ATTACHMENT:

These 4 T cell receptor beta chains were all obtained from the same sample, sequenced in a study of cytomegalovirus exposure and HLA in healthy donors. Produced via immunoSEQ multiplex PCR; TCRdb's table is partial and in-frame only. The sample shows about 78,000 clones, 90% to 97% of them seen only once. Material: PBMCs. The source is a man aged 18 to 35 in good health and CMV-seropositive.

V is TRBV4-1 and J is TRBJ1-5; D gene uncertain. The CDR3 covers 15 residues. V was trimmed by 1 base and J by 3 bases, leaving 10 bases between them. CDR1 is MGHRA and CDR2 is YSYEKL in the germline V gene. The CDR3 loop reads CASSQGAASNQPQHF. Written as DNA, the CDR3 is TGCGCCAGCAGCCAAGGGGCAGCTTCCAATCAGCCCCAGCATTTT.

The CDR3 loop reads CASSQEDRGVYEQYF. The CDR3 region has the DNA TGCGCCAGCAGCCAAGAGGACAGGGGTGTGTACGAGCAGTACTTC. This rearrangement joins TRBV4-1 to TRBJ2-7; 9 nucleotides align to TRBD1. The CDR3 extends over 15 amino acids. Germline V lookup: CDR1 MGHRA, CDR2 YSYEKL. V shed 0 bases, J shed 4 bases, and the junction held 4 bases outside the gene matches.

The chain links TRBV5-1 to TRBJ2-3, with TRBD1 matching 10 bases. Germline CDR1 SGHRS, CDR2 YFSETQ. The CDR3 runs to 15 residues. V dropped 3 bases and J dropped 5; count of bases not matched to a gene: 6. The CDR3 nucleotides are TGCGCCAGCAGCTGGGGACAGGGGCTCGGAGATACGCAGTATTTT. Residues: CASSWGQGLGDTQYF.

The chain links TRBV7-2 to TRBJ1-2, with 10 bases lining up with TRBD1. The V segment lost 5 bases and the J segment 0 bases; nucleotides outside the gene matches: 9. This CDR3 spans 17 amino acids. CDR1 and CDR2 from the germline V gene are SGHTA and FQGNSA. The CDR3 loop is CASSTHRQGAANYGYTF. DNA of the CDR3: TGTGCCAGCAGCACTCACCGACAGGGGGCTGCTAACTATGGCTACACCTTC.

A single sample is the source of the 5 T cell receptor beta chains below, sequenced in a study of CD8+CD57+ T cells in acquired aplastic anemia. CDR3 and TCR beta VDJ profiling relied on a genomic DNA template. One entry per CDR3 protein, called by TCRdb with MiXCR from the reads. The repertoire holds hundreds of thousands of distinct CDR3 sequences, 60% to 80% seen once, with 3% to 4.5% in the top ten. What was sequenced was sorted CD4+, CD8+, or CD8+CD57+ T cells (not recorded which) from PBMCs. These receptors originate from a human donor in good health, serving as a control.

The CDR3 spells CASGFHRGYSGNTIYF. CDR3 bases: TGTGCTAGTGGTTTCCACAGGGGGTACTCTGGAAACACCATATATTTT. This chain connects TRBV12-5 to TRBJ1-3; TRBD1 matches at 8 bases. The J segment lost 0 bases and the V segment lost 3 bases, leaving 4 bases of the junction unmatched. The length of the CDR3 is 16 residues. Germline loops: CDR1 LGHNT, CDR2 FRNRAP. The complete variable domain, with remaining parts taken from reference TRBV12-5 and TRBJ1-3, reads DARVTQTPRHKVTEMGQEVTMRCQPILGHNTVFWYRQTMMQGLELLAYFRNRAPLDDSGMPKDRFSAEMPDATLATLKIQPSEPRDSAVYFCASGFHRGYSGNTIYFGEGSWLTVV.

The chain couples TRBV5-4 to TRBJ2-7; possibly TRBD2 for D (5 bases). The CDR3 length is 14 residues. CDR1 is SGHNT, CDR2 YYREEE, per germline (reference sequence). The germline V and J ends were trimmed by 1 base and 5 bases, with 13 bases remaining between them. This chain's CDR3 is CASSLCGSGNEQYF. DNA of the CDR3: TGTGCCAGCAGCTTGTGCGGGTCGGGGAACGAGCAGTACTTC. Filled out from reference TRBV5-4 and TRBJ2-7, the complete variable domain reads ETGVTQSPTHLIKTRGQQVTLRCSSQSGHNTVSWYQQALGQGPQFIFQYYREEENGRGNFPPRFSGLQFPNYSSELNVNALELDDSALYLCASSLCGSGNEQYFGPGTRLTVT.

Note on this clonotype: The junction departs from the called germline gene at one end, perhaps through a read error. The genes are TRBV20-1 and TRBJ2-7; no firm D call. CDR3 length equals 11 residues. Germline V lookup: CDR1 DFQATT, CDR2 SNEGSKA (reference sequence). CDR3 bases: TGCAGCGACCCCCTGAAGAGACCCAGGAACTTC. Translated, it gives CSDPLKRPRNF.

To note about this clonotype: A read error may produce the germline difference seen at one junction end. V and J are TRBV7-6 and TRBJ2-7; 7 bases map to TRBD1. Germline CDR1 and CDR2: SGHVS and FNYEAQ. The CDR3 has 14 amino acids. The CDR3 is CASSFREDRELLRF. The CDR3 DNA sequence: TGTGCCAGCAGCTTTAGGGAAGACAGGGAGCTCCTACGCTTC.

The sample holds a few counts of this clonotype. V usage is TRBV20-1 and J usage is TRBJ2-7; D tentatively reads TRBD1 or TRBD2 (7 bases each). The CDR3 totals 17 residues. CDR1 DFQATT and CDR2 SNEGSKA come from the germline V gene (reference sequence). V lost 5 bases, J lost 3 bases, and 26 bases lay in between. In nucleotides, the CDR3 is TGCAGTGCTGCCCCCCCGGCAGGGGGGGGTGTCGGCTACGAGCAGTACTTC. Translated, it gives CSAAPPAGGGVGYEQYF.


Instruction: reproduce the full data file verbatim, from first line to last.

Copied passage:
These 4 T cell receptor beta chains were all obtained from the same sample, sequenced in a study of cytomegalovirus exposure and HLA in healthy donors. Produced via immunoSEQ multiplex PCR; TCRdb's table is partial and in-frame only. The sample shows about 78,000 clones, 90% to 97% of them seen only once. Material: PBMCs. The source is a man aged 18 to 35 in good health and CMV-seropositive.

V is TRBV4-1 and J is TRBJ1-5; D gene uncertain. The CDR3 covers 15 residues. V was trimmed by 1 base and J by 3 bases, leaving 10 bases between them. CDR1 is MGHRA and CDR2 is YSYEKL in the germline V gene. The CDR3 loop reads CASSQGAASNQPQHF. Written as DNA, the CDR3 is TGCGCCAGCAGCCAAGGGGCAGCTTCCAATCAGCCCCAGCATTTT.

The CDR3 loop reads CASSQEDRGVYEQYF. The CDR3 region has the DNA TGCGCCAGCAGCCAAGAGGACAGGGGTGTGTACGAGCAGTACTTC. This rearrangement joins TRBV4-1 to TRBJ2-7; 9 nucleotides align to TRBD1. The CDR3 extends over 15 amino acids. Germline V lookup: CDR1 MGHRA, CDR2 YSYEKL. V shed 0 bases, J shed 4 bases, and the junction held 4 bases outside the gene matches.

The chain links TRBV5-1 to TRBJ2-3, with TRBD1 matching 10 bases. Germline CDR1 SGHRS, CDR2 YFSETQ. The CDR3 runs to 15 residues. V dropped 3 bases and J dropped 5; count of bases not matched to a gene: 6. The CDR3 nucleotides are TGCGCCAGCAGCTGGGGACAGGGGCTCGGAGATACGCAGTATTTT. Residues: CASSWGQGLGDTQYF.

The chain links TRBV7-2 to TRBJ1-2, with 10 bases lining up with TRBD1. The V segment lost 5 bases and the J segment 0 bases; nucleotides outside the gene matches: 9. This CDR3 spans 17 amino acids. CDR1 and CDR2 from the germline V gene are SGHTA and FQGNSA. The CDR3 loop is CASSTHRQGAANYGYTF. DNA of the CDR3: TGTGCCAGCAGCACTCACCGACAGGGGGCTGCTAACTATGGCTACACCTTC.

A single sample is the source of the 5 T cell receptor beta chains below, sequenced in a study of CD8+CD57+ T cells in acquired aplastic anemia. CDR3 and TCR beta VDJ profiling relied on a genomic DNA template. One entry per CDR3 protein, called by TCRdb with MiXCR from the reads. The repertoire holds hundreds of thousands of distinct CDR3 sequences, 60% to 80% seen once, with 3% to 4.5% in the top ten. What was sequenced was sorted CD4+, CD8+, or CD8+CD57+ T cells (not recorded which) from PBMCs. These receptors originate from a human donor in good health, serving as a control.

The CDR3 spells CASGFHRGYSGNTIYF. CDR3 bases: TGTGCTAGTGGTTTCCACAGGGGGTACTCTGGAAACACCATATATTTT. This chain connects TRBV12-5 to TRBJ1-3; TRBD1 matches at 8 bases. The J segment lost 0 bases and the V segment lost 3 bases, leaving 4 bases of the junction unmatched. The length of the CDR3 is 16 residues. Germline loops: CDR1 LGHNT, CDR2 FRNRAP. The complete variable domain, with remaining parts taken from reference TRBV12-5 and TRBJ1-3, reads DARVTQTPRHKVTEMGQEVTMRCQPILGHNTVFWYRQTMMQGLELLAYFRNRAPLDDSGMPKDRFSAEMPDATLATLKIQPSEPRDSAVYFCASGFHRGYSGNTIYFGEGSWLTVV.

The chain couples TRBV5-4 to TRBJ2-7; possibly TRBD2 for D (5 bases). The CDR3 length is 14 residues. CDR1 is SGHNT, CDR2 YYREEE, per germline (reference sequence). The germline V and J ends were trimmed by 1 base and 5 bases, with 13 bases remaining between them. This chain's CDR3 is CASSLCGSGNEQYF. DNA of the CDR3: TGTGCCAGCAGCTTGTGCGGGTCGGGGAACGAGCAGTACTTC. Filled out from reference TRBV5-4 and TRBJ2-7, the complete variable domain reads ETGVTQSPTHLIKTRGQQVTLRCSSQSGHNTVSWYQQALGQGPQFIFQYYREEENGRGNFPPRFSGLQFPNYSSELNVNALELDDSALYLCASSLCGSGNEQYFGPGTRLTVT.

Note on this clonotype: The junction departs from the called germline gene at one end, perhaps through a read error. The genes are TRBV20-1 and TRBJ2-7; no firm D call. CDR3 length equals 11 residues. Germline V lookup: CDR1 DFQATT, CDR2 SNEGSKA (reference sequence). CDR3 bases: TGCAGCGACCCCCTGAAGAGACCCAGGAACTTC. Translated, it gives CSDPLKRPRNF.

To note about this clonotype: A read error may produce the germline difference seen at one junction end. V and J are TRBV7-6 and TRBJ2-7; 7 bases map to TRBD1. Germline CDR1 and CDR2: SGHVS and FNYEAQ. The CDR3 has 14 amino acids. The CDR3 is CASSFREDRELLRF. The CDR3 DNA sequence: TGTGCCAGCAGCTTTAGGGAAGACAGGGAGCTCCTACGCTTC.

The sample holds a few counts of this clonotype. V usage is TRBV20-1 and J usage is TRBJ2-7; D tentatively reads TRBD1 or TRBD2 (7 bases each). The CDR3 totals 17 residues. CDR1 DFQATT and CDR2 SNEGSKA come from the germline V gene (reference sequence). V lost 5 bases, J lost 3 bases, and 26 bases lay in between. In nucleotides, the CDR3 is TGCAGTGCTGCCCCCCCGGCAGGGGGGGGTGTCGGCTACGAGCAGTACTTC. Translated, it gives CSAAPPAGGGVGYEQYF.